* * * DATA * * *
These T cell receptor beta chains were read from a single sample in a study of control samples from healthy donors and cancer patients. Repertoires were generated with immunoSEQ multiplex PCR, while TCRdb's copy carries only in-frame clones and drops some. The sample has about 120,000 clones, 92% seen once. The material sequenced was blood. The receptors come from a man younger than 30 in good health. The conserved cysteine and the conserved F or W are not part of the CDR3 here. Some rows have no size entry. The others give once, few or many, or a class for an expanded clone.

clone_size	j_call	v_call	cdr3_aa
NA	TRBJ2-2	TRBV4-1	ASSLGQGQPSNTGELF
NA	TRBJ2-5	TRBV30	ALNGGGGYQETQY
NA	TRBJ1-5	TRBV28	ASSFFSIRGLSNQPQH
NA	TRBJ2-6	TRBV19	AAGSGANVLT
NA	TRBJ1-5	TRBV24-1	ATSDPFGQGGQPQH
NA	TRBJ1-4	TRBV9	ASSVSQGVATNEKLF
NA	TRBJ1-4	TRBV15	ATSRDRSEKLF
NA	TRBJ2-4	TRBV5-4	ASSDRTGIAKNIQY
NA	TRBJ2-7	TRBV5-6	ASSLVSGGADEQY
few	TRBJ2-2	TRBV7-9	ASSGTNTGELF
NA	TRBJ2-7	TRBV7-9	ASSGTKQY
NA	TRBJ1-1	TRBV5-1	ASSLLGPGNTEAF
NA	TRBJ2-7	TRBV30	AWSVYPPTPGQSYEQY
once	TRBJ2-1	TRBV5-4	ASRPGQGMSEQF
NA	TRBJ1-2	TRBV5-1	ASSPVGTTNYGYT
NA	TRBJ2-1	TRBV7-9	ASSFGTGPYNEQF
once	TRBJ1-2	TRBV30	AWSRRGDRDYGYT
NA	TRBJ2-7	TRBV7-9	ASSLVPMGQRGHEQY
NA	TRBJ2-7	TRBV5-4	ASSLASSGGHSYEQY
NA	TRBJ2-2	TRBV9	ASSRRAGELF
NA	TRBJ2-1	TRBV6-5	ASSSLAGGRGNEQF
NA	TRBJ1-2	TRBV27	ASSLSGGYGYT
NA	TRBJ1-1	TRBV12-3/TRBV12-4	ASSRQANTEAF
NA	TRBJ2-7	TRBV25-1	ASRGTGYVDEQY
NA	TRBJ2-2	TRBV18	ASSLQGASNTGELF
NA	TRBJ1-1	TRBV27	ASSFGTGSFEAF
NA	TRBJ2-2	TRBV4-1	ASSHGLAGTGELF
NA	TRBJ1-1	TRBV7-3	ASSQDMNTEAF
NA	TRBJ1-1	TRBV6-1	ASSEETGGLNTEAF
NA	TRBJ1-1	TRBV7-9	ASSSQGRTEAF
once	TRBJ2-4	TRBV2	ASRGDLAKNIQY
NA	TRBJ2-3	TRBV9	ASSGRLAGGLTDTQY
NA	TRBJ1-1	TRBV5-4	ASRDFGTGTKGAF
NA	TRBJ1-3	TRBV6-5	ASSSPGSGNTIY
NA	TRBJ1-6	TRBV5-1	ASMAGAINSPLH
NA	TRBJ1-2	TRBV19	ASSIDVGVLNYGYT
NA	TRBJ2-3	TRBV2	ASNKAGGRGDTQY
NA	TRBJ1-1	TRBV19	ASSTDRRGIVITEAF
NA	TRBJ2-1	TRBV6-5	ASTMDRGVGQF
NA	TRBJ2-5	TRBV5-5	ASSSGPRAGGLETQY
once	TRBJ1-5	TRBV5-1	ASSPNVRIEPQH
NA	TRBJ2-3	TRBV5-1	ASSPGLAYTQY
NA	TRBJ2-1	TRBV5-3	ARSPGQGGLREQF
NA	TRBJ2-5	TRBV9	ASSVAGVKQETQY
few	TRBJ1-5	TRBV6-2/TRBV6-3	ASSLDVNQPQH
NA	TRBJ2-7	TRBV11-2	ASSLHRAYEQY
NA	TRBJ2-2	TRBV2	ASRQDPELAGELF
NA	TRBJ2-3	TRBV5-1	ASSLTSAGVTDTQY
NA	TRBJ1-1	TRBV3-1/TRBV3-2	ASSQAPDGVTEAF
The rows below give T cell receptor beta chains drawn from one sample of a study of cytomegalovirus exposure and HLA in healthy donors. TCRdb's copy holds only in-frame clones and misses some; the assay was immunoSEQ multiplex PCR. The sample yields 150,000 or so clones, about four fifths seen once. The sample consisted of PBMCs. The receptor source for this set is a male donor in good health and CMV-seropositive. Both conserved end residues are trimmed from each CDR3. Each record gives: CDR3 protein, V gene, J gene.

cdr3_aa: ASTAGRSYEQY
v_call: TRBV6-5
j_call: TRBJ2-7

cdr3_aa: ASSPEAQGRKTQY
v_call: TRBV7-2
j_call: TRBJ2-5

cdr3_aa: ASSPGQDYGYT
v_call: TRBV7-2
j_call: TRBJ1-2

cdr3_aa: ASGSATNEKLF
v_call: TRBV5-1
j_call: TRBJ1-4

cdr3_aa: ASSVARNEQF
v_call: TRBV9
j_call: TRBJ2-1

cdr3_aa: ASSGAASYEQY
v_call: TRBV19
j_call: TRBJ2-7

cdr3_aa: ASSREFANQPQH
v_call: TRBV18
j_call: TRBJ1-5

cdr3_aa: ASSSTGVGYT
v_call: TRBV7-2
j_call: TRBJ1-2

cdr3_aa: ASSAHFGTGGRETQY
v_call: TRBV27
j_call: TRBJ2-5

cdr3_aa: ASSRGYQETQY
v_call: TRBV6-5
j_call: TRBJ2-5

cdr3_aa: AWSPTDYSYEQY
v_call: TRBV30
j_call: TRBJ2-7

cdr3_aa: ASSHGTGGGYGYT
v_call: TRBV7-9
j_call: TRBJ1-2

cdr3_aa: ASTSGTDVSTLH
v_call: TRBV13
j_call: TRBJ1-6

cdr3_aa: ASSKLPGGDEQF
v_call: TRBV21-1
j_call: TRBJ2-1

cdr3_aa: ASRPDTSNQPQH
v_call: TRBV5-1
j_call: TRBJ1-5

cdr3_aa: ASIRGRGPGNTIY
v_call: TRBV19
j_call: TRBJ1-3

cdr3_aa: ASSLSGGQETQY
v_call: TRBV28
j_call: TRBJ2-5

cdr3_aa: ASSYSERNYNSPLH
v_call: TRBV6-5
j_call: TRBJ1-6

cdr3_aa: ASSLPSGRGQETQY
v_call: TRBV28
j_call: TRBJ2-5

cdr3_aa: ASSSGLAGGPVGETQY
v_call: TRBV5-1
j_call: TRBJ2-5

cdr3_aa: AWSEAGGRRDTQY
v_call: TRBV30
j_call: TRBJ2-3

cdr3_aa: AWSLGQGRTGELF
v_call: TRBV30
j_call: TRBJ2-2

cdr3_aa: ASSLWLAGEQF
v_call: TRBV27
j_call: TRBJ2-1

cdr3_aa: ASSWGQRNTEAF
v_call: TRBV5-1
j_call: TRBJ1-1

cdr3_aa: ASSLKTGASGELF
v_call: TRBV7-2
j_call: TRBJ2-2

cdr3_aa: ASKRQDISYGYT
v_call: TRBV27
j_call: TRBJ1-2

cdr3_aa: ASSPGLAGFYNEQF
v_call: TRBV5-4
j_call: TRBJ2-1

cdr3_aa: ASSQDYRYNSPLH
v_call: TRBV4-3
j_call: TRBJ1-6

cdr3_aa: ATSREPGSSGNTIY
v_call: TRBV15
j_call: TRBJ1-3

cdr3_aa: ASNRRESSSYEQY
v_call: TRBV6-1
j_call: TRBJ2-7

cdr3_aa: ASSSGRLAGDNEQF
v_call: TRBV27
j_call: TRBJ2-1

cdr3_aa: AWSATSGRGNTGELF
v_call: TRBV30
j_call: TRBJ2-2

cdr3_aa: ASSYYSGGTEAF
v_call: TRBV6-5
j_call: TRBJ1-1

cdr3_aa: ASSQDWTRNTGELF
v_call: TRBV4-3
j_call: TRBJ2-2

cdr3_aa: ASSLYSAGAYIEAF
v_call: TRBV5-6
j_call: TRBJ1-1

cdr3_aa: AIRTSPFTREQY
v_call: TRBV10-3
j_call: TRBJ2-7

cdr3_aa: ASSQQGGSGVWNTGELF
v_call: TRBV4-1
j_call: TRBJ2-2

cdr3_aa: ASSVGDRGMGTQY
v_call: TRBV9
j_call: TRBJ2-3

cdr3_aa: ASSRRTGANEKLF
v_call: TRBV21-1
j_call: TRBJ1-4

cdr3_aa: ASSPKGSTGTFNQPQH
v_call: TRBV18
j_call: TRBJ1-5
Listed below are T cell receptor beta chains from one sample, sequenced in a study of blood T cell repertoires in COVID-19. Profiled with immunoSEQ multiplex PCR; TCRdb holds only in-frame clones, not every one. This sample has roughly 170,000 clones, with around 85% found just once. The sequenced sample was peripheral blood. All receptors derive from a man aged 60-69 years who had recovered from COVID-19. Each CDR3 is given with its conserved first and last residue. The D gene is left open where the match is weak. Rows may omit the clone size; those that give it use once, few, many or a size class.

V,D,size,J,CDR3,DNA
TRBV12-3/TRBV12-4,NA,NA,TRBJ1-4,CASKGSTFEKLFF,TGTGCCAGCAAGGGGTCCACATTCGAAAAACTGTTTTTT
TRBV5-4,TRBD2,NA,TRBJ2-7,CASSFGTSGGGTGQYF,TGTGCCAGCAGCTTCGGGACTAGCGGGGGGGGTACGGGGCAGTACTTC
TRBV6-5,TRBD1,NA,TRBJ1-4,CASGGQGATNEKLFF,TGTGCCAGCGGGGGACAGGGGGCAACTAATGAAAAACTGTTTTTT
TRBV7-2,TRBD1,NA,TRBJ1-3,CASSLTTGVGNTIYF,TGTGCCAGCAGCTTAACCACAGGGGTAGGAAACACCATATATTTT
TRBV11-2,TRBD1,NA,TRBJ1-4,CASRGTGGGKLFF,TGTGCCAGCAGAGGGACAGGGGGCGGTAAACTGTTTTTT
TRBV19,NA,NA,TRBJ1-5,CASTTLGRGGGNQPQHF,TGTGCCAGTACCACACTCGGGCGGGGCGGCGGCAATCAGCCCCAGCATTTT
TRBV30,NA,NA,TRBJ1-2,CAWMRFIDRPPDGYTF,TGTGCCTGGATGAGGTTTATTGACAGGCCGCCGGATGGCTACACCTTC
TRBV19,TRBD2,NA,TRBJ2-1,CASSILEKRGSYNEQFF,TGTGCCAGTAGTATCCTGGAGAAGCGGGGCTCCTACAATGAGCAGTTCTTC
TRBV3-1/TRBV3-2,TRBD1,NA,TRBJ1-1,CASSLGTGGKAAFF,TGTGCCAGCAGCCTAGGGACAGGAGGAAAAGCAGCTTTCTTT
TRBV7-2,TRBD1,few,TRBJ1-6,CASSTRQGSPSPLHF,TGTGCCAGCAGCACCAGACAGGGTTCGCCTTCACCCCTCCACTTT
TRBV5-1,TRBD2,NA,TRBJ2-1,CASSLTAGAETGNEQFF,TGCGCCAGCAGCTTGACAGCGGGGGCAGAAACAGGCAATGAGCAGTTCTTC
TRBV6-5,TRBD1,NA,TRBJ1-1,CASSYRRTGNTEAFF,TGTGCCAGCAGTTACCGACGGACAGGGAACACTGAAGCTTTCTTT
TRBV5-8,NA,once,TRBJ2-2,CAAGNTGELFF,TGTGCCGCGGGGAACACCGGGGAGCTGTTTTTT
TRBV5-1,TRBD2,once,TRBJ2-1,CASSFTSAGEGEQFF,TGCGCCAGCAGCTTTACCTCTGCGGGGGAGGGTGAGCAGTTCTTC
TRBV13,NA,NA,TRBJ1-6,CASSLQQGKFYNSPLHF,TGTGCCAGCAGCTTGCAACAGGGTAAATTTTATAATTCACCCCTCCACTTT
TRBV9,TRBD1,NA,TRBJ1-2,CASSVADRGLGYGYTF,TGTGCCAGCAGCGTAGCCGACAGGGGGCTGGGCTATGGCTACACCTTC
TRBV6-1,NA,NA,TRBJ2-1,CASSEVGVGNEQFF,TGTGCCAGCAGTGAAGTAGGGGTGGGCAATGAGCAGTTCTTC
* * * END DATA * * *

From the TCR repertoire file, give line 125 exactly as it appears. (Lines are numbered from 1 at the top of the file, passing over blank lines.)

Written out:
cdr3_aa: ASSLKTGASGELF